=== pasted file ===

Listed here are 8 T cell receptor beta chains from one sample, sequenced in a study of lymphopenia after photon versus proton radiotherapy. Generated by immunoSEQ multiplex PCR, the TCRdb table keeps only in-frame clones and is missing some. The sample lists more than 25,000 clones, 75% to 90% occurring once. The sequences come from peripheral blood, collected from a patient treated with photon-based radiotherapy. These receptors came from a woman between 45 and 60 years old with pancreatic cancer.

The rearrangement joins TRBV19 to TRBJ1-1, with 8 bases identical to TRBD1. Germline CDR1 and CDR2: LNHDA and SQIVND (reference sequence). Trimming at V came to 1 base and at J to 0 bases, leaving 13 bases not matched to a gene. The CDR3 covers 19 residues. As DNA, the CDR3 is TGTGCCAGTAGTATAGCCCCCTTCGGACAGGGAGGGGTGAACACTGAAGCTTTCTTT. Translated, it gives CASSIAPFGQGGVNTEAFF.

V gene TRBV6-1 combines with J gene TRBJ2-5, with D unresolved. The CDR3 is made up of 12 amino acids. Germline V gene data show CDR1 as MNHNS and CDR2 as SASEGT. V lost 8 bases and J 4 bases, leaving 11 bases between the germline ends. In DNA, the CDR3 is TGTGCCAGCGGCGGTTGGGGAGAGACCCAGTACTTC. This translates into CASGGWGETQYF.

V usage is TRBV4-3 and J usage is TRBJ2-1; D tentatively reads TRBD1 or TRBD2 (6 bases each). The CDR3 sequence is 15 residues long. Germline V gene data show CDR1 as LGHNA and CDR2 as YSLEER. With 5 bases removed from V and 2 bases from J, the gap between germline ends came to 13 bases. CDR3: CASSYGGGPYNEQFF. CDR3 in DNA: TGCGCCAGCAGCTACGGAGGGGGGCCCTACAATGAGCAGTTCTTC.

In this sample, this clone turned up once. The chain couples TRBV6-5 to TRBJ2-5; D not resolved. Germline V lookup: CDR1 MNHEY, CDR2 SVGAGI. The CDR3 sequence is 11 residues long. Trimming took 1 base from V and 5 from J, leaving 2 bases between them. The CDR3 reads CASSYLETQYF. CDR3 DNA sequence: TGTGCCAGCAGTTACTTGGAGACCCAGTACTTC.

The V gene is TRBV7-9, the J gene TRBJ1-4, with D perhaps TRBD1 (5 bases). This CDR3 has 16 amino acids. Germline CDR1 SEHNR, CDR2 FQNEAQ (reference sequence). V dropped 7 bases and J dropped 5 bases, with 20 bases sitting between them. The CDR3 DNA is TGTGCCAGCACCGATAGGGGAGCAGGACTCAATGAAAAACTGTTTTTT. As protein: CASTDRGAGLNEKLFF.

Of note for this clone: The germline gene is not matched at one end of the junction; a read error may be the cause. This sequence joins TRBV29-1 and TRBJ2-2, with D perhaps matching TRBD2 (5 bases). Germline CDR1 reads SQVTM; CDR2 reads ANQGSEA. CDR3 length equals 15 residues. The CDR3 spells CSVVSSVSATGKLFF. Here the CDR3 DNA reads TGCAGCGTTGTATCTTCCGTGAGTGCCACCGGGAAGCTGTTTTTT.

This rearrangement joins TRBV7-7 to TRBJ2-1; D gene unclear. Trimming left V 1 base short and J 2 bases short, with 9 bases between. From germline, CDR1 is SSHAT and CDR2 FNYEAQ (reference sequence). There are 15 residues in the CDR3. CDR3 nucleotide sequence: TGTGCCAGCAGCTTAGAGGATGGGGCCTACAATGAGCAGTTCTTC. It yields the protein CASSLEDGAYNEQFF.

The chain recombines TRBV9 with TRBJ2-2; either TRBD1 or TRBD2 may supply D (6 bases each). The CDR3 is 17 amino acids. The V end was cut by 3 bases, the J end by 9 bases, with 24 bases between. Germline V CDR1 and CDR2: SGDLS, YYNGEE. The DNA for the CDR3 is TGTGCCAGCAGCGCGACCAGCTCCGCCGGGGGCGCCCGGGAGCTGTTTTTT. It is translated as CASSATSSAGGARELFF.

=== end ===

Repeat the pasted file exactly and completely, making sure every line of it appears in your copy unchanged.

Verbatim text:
Listed here are 8 T cell receptor beta chains from one sample, sequenced in a study of lymphopenia after photon versus proton radiotherapy. Generated by immunoSEQ multiplex PCR, the TCRdb table keeps only in-frame clones and is missing some. The sample lists more than 25,000 clones, 75% to 90% occurring once. The sequences come from peripheral blood, collected from a patient treated with photon-based radiotherapy. These receptors came from a woman between 45 and 60 years old with pancreatic cancer.

The rearrangement joins TRBV19 to TRBJ1-1, with 8 bases identical to TRBD1. Germline CDR1 and CDR2: LNHDA and SQIVND (reference sequence). Trimming at V came to 1 base and at J to 0 bases, leaving 13 bases not matched to a gene. The CDR3 covers 19 residues. As DNA, the CDR3 is TGTGCCAGTAGTATAGCCCCCTTCGGACAGGGAGGGGTGAACACTGAAGCTTTCTTT. Translated, it gives CASSIAPFGQGGVNTEAFF.

V gene TRBV6-1 combines with J gene TRBJ2-5, with D unresolved. The CDR3 is made up of 12 amino acids. Germline V gene data show CDR1 as MNHNS and CDR2 as SASEGT. V lost 8 bases and J 4 bases, leaving 11 bases between the germline ends. In DNA, the CDR3 is TGTGCCAGCGGCGGTTGGGGAGAGACCCAGTACTTC. This translates into CASGGWGETQYF.

V usage is TRBV4-3 and J usage is TRBJ2-1; D tentatively reads TRBD1 or TRBD2 (6 bases each). The CDR3 sequence is 15 residues long. Germline V gene data show CDR1 as LGHNA and CDR2 as YSLEER. With 5 bases removed from V and 2 bases from J, the gap between germline ends came to 13 bases. CDR3: CASSYGGGPYNEQFF. CDR3 in DNA: TGCGCCAGCAGCTACGGAGGGGGGCCCTACAATGAGCAGTTCTTC.

In this sample, this clone turned up once. The chain couples TRBV6-5 to TRBJ2-5; D not resolved. Germline V lookup: CDR1 MNHEY, CDR2 SVGAGI. The CDR3 sequence is 11 residues long. Trimming took 1 base from V and 5 from J, leaving 2 bases between them. The CDR3 reads CASSYLETQYF. CDR3 DNA sequence: TGTGCCAGCAGTTACTTGGAGACCCAGTACTTC.

The V gene is TRBV7-9, the J gene TRBJ1-4, with D perhaps TRBD1 (5 bases). This CDR3 has 16 amino acids. Germline CDR1 SEHNR, CDR2 FQNEAQ (reference sequence). V dropped 7 bases and J dropped 5 bases, with 20 bases sitting between them. The CDR3 DNA is TGTGCCAGCACCGATAGGGGAGCAGGACTCAATGAAAAACTGTTTTTT. As protein: CASTDRGAGLNEKLFF.

Of note for this clone: The germline gene is not matched at one end of the junction; a read error may be the cause. This sequence joins TRBV29-1 and TRBJ2-2, with D perhaps matching TRBD2 (5 bases). Germline CDR1 reads SQVTM; CDR2 reads ANQGSEA. CDR3 length equals 15 residues. The CDR3 spells CSVVSSVSATGKLFF. Here the CDR3 DNA reads TGCAGCGTTGTATCTTCCGTGAGTGCCACCGGGAAGCTGTTTTTT.

This rearrangement joins TRBV7-7 to TRBJ2-1; D gene unclear. Trimming left V 1 base short and J 2 bases short, with 9 bases between. From germline, CDR1 is SSHAT and CDR2 FNYEAQ (reference sequence). There are 15 residues in the CDR3. CDR3 nucleotide sequence: TGTGCCAGCAGCTTAGAGGATGGGGCCTACAATGAGCAGTTCTTC. It yields the protein CASSLEDGAYNEQFF.

The chain recombines TRBV9 with TRBJ2-2; either TRBD1 or TRBD2 may supply D (6 bases each). The CDR3 is 17 amino acids. The V end was cut by 3 bases, the J end by 9 bases, with 24 bases between. Germline V CDR1 and CDR2: SGDLS, YYNGEE. The DNA for the CDR3 is TGTGCCAGCAGCGCGACCAGCTCCGCCGGGGGCGCCCGGGAGCTGTTTTTT. It is translated as CASSATSSAGGARELFF.